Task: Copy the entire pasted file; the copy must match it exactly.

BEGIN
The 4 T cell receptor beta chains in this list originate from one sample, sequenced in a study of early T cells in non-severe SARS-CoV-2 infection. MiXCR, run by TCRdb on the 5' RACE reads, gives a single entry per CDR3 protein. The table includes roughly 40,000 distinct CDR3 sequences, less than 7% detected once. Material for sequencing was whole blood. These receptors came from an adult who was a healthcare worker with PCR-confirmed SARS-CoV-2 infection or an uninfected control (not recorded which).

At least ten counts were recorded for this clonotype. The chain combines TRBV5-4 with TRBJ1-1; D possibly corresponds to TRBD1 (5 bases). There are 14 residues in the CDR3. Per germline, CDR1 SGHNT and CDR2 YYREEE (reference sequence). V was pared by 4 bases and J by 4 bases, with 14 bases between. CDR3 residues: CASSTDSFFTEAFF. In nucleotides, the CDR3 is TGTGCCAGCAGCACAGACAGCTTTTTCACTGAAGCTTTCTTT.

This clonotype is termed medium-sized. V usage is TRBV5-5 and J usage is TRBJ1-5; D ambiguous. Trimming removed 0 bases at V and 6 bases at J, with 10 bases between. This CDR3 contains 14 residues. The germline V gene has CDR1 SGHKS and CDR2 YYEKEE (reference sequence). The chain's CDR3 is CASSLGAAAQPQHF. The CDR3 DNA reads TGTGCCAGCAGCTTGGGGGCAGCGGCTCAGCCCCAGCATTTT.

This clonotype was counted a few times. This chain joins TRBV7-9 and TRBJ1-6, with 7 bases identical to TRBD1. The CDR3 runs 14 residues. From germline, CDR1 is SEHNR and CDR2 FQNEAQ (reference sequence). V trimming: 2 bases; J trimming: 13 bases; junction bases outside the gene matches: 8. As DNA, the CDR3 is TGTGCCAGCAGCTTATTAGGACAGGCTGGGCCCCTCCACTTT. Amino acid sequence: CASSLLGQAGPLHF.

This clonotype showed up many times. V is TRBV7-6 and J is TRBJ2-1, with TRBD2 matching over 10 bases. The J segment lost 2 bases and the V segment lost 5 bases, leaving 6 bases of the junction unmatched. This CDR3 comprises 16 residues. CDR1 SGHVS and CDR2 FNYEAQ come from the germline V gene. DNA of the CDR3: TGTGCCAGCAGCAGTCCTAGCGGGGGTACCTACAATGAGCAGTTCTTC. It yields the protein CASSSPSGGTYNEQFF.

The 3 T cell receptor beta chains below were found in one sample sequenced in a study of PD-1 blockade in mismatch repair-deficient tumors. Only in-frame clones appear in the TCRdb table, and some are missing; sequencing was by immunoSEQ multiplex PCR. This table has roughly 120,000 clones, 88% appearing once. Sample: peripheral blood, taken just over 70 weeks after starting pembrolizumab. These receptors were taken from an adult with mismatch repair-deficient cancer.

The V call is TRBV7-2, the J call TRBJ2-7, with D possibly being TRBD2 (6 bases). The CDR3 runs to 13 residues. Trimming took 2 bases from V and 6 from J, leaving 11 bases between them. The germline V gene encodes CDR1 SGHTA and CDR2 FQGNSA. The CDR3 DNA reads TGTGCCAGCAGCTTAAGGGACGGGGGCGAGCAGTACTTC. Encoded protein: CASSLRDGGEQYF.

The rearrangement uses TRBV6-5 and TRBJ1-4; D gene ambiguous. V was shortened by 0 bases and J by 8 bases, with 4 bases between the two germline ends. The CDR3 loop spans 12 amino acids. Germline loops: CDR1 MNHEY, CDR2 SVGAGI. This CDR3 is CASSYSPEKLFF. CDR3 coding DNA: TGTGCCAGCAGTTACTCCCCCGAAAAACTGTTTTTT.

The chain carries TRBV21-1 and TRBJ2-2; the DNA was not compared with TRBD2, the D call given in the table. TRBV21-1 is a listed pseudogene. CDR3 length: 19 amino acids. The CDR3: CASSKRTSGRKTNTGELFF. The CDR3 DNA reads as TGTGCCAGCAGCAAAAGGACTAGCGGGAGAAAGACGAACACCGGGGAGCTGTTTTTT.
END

The 4 T cell receptor beta chains in this list originate from one sample, sequenced in a study of early T cells in non-severe SARS-CoV-2 infection. MiXCR, run by TCRdb on the 5' RACE reads, gives a single entry per CDR3 protein. The table includes roughly 40,000 distinct CDR3 sequences, less than 7% detected once. Material for sequencing was whole blood. These receptors came from an adult who was a healthcare worker with PCR-confirmed SARS-CoV-2 infection or an uninfected control (not recorded which).

At least ten counts were recorded for this clonotype. The chain combines TRBV5-4 with TRBJ1-1; D possibly corresponds to TRBD1 (5 bases). There are 14 residues in the CDR3. Per germline, CDR1 SGHNT and CDR2 YYREEE (reference sequence). V was pared by 4 bases and J by 4 bases, with 14 bases between. CDR3 residues: CASSTDSFFTEAFF. In nucleotides, the CDR3 is TGTGCCAGCAGCACAGACAGCTTTTTCACTGAAGCTTTCTTT.

This clonotype is termed medium-sized. V usage is TRBV5-5 and J usage is TRBJ1-5; D ambiguous. Trimming removed 0 bases at V and 6 bases at J, with 10 bases between. This CDR3 contains 14 residues. The germline V gene has CDR1 SGHKS and CDR2 YYEKEE (reference sequence). The chain's CDR3 is CASSLGAAAQPQHF. The CDR3 DNA reads TGTGCCAGCAGCTTGGGGGCAGCGGCTCAGCCCCAGCATTTT.

This clonotype was counted a few times. This chain joins TRBV7-9 and TRBJ1-6, with 7 bases identical to TRBD1. The CDR3 runs 14 residues. From germline, CDR1 is SEHNR and CDR2 FQNEAQ (reference sequence). V trimming: 2 bases; J trimming: 13 bases; junction bases outside the gene matches: 8. As DNA, the CDR3 is TGTGCCAGCAGCTTATTAGGACAGGCTGGGCCCCTCCACTTT. Amino acid sequence: CASSLLGQAGPLHF.

This clonotype showed up many times. V is TRBV7-6 and J is TRBJ2-1, with TRBD2 matching over 10 bases. The J segment lost 2 bases and the V segment lost 5 bases, leaving 6 bases of the junction unmatched. This CDR3 comprises 16 residues. CDR1 SGHVS and CDR2 FNYEAQ come from the germline V gene. DNA of the CDR3: TGTGCCAGCAGCAGTCCTAGCGGGGGTACCTACAATGAGCAGTTCTTC. It yields the protein CASSSPSGGTYNEQFF.

The 3 T cell receptor beta chains below were found in one sample sequenced in a study of PD-1 blockade in mismatch repair-deficient tumors. Only in-frame clones appear in the TCRdb table, and some are missing; sequencing was by immunoSEQ multiplex PCR. This table has roughly 120,000 clones, 88% appearing once. Sample: peripheral blood, taken just over 70 weeks after starting pembrolizumab. These receptors were taken from an adult with mismatch repair-deficient cancer.

The V call is TRBV7-2, the J call TRBJ2-7, with D possibly being TRBD2 (6 bases). The CDR3 runs to 13 residues. Trimming took 2 bases from V and 6 from J, leaving 11 bases between them. The germline V gene encodes CDR1 SGHTA and CDR2 FQGNSA. The CDR3 DNA reads TGTGCCAGCAGCTTAAGGGACGGGGGCGAGCAGTACTTC. Encoded protein: CASSLRDGGEQYF.

The rearrangement uses TRBV6-5 and TRBJ1-4; D gene ambiguous. V was shortened by 0 bases and J by 8 bases, with 4 bases between the two germline ends. The CDR3 loop spans 12 amino acids. Germline loops: CDR1 MNHEY, CDR2 SVGAGI. This CDR3 is CASSYSPEKLFF. CDR3 coding DNA: TGTGCCAGCAGTTACTCCCCCGAAAAACTGTTTTTT.

The chain carries TRBV21-1 and TRBJ2-2; the DNA was not compared with TRBD2, the D call given in the table. TRBV21-1 is a listed pseudogene. CDR3 length: 19 amino acids. The CDR3: CASSKRTSGRKTNTGELFF. The CDR3 DNA reads as TGTGCCAGCAGCAAAAGGACTAGCGGGAGAAAGACGAACACCGGGGAGCTGTTTTTT.